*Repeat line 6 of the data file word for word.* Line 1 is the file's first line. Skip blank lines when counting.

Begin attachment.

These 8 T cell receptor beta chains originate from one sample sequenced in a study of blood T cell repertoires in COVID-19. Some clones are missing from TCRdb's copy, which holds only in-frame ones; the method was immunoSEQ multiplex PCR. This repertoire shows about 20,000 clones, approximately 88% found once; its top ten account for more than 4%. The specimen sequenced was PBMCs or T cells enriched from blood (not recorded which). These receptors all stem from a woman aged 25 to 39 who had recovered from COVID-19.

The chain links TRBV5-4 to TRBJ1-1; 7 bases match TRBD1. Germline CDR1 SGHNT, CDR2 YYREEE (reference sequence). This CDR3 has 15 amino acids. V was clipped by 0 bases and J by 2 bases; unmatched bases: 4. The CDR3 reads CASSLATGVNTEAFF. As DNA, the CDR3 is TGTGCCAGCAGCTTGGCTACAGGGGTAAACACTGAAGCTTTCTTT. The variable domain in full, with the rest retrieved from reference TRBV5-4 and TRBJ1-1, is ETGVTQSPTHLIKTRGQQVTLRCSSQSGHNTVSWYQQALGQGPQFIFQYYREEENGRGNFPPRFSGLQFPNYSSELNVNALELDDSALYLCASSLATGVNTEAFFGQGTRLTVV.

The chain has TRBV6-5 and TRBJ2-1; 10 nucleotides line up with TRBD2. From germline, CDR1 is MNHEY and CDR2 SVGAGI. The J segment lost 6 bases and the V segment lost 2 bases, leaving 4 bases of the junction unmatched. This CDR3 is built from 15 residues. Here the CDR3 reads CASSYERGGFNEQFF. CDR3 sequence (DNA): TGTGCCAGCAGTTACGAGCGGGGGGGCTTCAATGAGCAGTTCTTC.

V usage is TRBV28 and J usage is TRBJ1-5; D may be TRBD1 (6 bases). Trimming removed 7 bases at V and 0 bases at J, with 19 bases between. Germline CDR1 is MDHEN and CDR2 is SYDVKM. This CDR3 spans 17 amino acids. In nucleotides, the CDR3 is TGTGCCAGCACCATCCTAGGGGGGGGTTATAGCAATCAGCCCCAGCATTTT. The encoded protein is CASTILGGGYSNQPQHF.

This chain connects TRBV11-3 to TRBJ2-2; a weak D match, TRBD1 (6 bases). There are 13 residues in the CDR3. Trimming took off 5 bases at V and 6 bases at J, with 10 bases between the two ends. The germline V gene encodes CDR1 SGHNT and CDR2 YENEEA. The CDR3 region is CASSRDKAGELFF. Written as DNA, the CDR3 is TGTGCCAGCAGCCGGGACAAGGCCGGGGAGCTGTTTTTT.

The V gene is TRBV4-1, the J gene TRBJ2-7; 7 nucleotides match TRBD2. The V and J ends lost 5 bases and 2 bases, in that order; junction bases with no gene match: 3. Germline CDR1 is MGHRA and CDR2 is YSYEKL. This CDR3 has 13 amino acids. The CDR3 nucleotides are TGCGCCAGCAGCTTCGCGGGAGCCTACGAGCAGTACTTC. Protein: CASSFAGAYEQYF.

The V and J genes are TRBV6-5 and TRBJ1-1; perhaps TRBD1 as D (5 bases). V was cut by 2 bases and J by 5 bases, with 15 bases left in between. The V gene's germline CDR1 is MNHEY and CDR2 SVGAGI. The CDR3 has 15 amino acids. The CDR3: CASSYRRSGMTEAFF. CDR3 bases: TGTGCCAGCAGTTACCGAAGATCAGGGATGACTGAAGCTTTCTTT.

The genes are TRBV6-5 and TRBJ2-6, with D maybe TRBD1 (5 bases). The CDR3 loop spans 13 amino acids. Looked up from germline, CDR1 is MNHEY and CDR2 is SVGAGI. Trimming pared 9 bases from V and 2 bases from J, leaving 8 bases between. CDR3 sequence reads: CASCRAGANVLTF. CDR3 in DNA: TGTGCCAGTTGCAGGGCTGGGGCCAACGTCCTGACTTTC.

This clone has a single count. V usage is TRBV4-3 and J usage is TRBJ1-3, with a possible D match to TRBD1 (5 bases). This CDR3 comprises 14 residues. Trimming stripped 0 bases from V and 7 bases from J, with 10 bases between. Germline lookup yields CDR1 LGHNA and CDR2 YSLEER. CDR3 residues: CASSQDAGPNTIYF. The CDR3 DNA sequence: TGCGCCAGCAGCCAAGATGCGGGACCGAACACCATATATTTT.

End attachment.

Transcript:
The V gene is TRBV4-1, the J gene TRBJ2-7; 7 nucleotides match TRBD2. The V and J ends lost 5 bases and 2 bases, in that order; junction bases with no gene match: 3. Germline CDR1 is MGHRA and CDR2 is YSYEKL. This CDR3 has 13 amino acids. The CDR3 nucleotides are TGCGCCAGCAGCTTCGCGGGAGCCTACGAGCAGTACTTC. Protein: CASSFAGAYEQYF.